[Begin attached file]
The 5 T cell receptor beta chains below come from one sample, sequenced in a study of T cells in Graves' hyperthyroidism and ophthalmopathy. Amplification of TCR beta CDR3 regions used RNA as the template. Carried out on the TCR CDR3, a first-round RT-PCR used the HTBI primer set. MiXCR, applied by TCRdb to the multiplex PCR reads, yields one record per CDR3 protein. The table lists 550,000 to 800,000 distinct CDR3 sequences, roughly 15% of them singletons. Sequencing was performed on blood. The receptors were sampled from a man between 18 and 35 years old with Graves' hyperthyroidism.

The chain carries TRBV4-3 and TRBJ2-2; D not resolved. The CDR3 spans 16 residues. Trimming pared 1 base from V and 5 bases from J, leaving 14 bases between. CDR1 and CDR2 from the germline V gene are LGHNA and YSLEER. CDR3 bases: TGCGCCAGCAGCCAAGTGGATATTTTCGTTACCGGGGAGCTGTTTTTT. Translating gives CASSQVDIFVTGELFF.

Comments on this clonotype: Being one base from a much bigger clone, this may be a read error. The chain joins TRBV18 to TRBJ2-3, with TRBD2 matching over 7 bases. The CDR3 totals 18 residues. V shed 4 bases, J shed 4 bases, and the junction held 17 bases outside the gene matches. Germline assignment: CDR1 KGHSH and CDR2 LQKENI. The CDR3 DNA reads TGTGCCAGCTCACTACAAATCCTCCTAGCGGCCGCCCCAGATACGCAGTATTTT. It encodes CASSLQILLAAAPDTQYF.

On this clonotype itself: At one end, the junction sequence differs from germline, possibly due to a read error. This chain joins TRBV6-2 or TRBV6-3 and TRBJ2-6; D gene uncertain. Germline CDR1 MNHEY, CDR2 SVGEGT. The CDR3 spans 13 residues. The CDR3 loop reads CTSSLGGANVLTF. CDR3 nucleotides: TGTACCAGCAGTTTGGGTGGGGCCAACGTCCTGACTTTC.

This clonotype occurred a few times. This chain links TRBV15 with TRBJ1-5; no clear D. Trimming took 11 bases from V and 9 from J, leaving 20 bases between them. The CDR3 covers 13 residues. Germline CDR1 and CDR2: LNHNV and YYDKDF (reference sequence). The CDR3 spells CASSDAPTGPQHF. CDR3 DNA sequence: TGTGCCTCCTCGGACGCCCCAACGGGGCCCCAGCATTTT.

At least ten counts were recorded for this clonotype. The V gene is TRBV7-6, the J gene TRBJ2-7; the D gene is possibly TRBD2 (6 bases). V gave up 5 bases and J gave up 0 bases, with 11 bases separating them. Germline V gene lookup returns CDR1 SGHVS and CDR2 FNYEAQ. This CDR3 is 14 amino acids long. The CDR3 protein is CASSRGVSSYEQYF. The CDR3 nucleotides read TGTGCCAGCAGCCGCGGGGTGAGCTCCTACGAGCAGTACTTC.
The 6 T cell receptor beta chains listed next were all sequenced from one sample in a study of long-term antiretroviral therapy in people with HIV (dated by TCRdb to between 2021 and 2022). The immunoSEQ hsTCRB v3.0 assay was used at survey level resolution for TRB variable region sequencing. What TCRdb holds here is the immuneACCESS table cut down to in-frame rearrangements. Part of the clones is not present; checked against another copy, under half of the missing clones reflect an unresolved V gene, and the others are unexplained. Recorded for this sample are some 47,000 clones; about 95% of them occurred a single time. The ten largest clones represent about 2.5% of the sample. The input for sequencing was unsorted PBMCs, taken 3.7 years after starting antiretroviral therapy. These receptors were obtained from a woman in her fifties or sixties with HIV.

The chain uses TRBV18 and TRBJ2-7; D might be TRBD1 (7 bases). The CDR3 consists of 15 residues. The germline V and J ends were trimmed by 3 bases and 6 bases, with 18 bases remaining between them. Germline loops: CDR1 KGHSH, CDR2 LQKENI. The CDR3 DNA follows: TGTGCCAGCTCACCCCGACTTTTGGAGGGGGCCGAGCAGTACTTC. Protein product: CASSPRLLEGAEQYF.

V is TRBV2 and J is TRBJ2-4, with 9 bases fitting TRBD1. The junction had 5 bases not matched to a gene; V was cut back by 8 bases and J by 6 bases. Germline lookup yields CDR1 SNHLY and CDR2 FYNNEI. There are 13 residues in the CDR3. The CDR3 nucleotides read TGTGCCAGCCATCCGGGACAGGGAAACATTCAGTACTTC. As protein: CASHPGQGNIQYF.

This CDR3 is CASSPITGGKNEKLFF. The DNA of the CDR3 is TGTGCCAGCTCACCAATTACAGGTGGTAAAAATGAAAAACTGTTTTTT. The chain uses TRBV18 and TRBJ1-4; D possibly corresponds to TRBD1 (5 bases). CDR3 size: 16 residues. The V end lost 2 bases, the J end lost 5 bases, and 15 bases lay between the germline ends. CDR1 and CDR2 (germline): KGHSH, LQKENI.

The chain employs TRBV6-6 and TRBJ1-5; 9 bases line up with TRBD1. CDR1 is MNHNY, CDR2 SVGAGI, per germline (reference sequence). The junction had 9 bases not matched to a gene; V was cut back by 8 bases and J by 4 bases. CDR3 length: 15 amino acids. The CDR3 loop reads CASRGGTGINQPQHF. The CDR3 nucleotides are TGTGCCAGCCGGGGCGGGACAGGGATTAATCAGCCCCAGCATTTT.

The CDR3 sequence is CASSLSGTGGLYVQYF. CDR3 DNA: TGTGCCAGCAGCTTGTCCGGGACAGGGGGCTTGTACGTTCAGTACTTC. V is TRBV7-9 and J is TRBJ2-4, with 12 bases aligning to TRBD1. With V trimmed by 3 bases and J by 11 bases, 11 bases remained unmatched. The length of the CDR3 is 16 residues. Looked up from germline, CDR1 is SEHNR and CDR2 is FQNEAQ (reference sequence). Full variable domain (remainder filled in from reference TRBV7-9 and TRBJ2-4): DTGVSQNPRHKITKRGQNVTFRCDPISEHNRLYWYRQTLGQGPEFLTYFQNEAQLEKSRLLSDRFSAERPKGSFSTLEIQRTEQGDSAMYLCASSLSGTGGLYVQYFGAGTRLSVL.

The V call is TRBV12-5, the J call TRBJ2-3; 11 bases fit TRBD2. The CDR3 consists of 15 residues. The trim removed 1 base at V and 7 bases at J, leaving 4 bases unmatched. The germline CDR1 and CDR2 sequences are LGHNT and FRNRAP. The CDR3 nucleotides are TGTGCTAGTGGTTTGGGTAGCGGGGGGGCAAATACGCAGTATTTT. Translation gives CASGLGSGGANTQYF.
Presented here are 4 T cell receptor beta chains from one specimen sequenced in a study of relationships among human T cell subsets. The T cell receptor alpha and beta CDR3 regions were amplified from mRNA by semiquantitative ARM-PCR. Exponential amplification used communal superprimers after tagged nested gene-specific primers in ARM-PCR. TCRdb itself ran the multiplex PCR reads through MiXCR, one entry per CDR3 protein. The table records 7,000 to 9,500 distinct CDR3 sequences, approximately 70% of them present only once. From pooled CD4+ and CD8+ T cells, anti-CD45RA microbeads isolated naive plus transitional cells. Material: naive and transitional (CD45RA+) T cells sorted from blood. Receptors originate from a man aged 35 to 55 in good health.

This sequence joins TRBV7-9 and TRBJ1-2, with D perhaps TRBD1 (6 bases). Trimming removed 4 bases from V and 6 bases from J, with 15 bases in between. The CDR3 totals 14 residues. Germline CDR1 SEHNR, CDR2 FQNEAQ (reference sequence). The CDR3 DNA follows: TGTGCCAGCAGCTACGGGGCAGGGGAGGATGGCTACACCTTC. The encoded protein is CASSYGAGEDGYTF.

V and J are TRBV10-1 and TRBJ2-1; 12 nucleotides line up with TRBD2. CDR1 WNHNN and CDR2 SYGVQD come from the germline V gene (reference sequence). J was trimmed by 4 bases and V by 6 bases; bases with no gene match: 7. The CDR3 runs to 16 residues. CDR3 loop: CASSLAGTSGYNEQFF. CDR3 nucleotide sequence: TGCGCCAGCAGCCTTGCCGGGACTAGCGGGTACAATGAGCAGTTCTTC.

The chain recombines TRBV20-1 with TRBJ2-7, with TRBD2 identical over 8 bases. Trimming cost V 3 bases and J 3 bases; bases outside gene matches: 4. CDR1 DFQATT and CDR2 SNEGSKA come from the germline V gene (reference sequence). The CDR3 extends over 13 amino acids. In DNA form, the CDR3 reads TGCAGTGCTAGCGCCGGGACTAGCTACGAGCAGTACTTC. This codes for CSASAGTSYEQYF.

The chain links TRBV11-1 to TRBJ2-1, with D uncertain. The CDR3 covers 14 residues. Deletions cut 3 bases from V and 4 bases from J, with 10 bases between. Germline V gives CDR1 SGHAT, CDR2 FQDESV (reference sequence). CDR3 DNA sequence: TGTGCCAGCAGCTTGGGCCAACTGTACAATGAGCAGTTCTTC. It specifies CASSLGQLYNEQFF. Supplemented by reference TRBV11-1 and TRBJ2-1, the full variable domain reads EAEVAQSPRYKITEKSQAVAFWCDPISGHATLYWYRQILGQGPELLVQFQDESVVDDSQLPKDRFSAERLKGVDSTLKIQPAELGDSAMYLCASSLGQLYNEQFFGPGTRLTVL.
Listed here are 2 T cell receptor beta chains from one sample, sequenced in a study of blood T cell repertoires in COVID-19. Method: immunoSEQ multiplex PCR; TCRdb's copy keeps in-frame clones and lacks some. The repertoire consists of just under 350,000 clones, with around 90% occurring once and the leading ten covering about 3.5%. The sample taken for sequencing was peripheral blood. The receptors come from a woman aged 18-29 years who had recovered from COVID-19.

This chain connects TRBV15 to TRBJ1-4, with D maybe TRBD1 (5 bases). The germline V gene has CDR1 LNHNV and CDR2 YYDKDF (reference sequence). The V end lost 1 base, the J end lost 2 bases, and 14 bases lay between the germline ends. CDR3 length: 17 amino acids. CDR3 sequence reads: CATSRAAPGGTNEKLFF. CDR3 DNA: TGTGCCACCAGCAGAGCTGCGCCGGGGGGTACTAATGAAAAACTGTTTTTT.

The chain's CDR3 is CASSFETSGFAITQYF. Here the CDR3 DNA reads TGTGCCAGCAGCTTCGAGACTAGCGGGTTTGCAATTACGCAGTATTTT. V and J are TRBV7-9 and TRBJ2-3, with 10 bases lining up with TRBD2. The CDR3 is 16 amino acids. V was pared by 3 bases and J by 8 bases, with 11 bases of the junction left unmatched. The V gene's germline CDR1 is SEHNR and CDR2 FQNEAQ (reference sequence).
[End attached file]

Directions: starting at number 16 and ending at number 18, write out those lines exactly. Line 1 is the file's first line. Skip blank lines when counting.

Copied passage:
V and J are TRBV10-1 and TRBJ2-1; 12 nucleotides line up with TRBD2. CDR1 WNHNN and CDR2 SYGVQD come from the germline V gene (reference sequence). J was trimmed by 4 bases and V by 6 bases; bases with no gene match: 7. The CDR3 runs to 16 residues. CDR3 loop: CASSLAGTSGYNEQFF. CDR3 nucleotide sequence: TGCGCCAGCAGCCTTGCCGGGACTAGCGGGTACAATGAGCAGTTCTTC.

The chain recombines TRBV20-1 with TRBJ2-7, with TRBD2 identical over 8 bases. Trimming cost V 3 bases and J 3 bases; bases outside gene matches: 4. CDR1 DFQATT and CDR2 SNEGSKA come from the germline V gene (reference sequence). The CDR3 extends over 13 amino acids. In DNA form, the CDR3 reads TGCAGTGCTAGCGCCGGGACTAGCTACGAGCAGTACTTC. This codes for CSASAGTSYEQYF.

The chain links TRBV11-1 to TRBJ2-1, with D uncertain. The CDR3 covers 14 residues. Deletions cut 3 bases from V and 4 bases from J, with 10 bases between. Germline V gives CDR1 SGHAT, CDR2 FQDESV (reference sequence). CDR3 DNA sequence: TGTGCCAGCAGCTTGGGCCAACTGTACAATGAGCAGTTCTTC. It specifies CASSLGQLYNEQFF. Supplemented by reference TRBV11-1 and TRBJ2-1, the full variable domain reads EAEVAQSPRYKITEKSQAVAFWCDPISGHATLYWYRQILGQGPELLVQFQDESVVDDSQLPKDRFSAERLKGVDSTLKIQPAELGDSAMYLCASSLGQLYNEQFFGPGTRLTVL.